If you’re looking for a beautifully written piece of fiction, then your search is over – you need look no further than The Doll Funeral by Kate Hamer. After reading and loving Hamer’s debut novel, The Girl in the Red Coat, I was chomping at the bit to read this one!
From the back cover:
My name is Ruby. I live with Barbara and Mick. They’re not my real parents, but they tell me what to do, and what to say. I’m supposed to say that the bruises on my arms and the black eye came from falling down the stairs.
But there are things I won’t say. I won’t tell them I’m going to hunt for my real parents. I don’t say a word about Shadow, who sits on the stairs, or the Wasp Lady I saw on the way to bed.
I did tell Mick that I saw the woman in the buttercup dress, hanging upside down from her seat belt deep in the forest at the back of our house. I told him I saw death crawl out of her. He said he’d give me a medal for lying.
I wasn’t lying. I’m a hunter for lost souls and I’m going to be with my real family. And I’m not going to let Mick stop me.
The Doll Funeral is a dark tale; it tells the story of 13 year old Ruby (from the 1st person perspective) as she searches for her real parents. Set in 1983, Ruby can often be found in the forest with Shadow, a lost soul, close by, for Ruby is no ordinary little girl, she can see death. The storyline jumps back to the 1970’s occasionally, a narrative that tells us how Ruby came to be in her current situation. The story flows beautifully, the two narratives fit together perfectly.
There’s something so special about the way Hamer writes, you can’t help but adore Ruby, you just want to take her home and care for her. You don’t read this book, you feel it! Less than a 100 pages in and this story had already worked its way into my heart – the pace of this book is fairly slow but you just feel this compulsion to read on, like the fate of Ruby is in your hands – you must keep reading so she will be okay. This is the same feeling, albeit not as strong, that I experienced when reading Hamer’s previous book.
Have you ever heard the phrase ‘there’s so much beauty in pain’? You feel Ruby’s pain, her hopes, her wants; Hamer allows us to feel it all and that’s due to her uniquely beautiful writing style.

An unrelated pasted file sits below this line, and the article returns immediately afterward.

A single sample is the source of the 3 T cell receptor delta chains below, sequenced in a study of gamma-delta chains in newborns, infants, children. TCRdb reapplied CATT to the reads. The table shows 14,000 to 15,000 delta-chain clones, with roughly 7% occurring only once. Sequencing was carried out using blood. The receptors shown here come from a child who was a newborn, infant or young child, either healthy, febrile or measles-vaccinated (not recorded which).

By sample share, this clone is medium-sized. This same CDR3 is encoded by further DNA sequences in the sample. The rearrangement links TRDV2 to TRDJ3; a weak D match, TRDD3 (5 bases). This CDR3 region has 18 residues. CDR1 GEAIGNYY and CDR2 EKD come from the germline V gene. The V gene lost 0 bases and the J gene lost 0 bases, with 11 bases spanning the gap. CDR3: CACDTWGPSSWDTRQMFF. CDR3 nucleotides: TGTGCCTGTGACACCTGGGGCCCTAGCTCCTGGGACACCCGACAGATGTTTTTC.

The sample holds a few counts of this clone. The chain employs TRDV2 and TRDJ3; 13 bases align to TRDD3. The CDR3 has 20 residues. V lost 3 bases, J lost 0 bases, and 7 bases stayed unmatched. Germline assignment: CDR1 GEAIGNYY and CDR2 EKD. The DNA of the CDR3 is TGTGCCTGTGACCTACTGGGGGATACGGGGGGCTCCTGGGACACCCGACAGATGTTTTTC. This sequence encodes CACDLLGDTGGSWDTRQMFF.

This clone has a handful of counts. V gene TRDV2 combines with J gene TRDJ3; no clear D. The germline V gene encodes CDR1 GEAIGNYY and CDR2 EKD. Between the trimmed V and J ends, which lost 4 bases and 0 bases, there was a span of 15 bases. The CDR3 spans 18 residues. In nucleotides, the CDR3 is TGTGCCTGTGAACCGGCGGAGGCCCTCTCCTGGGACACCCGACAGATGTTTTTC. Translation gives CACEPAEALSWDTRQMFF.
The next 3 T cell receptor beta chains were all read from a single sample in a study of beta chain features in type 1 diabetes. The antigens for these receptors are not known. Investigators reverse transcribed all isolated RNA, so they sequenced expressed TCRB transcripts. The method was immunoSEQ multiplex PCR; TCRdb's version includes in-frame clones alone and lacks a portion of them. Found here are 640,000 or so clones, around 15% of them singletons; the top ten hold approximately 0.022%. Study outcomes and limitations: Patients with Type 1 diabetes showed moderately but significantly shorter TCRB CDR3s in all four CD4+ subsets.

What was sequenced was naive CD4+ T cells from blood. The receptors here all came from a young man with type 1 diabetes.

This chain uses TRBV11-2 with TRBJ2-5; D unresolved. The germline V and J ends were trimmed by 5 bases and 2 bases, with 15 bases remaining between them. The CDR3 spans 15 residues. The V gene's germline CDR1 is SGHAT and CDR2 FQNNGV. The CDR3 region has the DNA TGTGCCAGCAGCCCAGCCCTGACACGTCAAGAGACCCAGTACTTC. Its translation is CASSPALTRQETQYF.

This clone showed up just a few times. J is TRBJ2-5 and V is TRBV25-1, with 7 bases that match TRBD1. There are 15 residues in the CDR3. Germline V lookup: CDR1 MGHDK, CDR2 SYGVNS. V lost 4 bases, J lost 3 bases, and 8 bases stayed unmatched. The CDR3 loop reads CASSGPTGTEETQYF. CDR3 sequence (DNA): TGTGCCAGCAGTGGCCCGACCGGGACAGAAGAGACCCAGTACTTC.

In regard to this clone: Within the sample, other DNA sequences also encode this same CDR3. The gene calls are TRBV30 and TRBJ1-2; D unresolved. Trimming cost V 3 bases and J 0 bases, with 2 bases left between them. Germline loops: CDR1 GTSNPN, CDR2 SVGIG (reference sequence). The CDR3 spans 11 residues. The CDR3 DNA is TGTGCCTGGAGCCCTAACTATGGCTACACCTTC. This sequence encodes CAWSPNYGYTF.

The story itself isn’t too complex, it’s a story that may not appeal to everyone, in the sense that the pace is slow and there’s not heaps of ‘action’, the tension builds throughout the book, but the tension is below the surface and that’s what creates the compelling feeling of needing to read on. Hamer’s writing style, however, should appeal to the masses – it’s so dark yet so beautiful, it makes my heart ache.
Without a doubt, Kate Hamer knows how to use the right sentence structure, to put the right words in the right order to give you all the feels. The Doll Funeral is a great follow up novel to The Girl in the Red Coat and has secured Hamer a place as one of my favourite authors!
*My Thanks to Sophie Portas at Faber & Faber for providing me with a review copy of this book*
This book is available to pre-order (release date 16/02/17) now from: Amazon UK
I couldn’t not say a bit more about The Girl in the Red Coat, if you haven’t already, read it while you’re waiting for the release of The Doll Funeral.
From the back cover:
Eight-year-old Carmel has always been different – sensitive, distracted, with an heart stopping tendency to go missing. Her mother Beth, newly single, worries about her daughter’s strangeness, especially as she is trying to rebuild a life for the two of them on her own.
When she takes Carmel for an outing to a local festival, her worst fear is realised: Carmel disappears into the crowd. Unable to accept the possibility that her daughter might be gone for good, Beth embarks on a mission to find her. Meanwhile, Carmel begins an extraordinary and terrifying journey of her own. But do the real clues to Carmel’s disappearance lie in the otherworldly qualities her mother had only begun to guess at?
I read this book in one sitting, I was hooked from beginning to end! Reading about Carmel’s extraordinary journey, but also Beth’s journey of having to cope with life after her daughter went missing, was intense, I was emotionally invested in this story. As time passed and Carmel was still missing, I was hoping and willing for mother and daughter to be reunited; it was like I needed to keep reading because I needed them to be together again. (originally posted on Goodreads in May 2016)
This book is available to buy now from: Amazon UK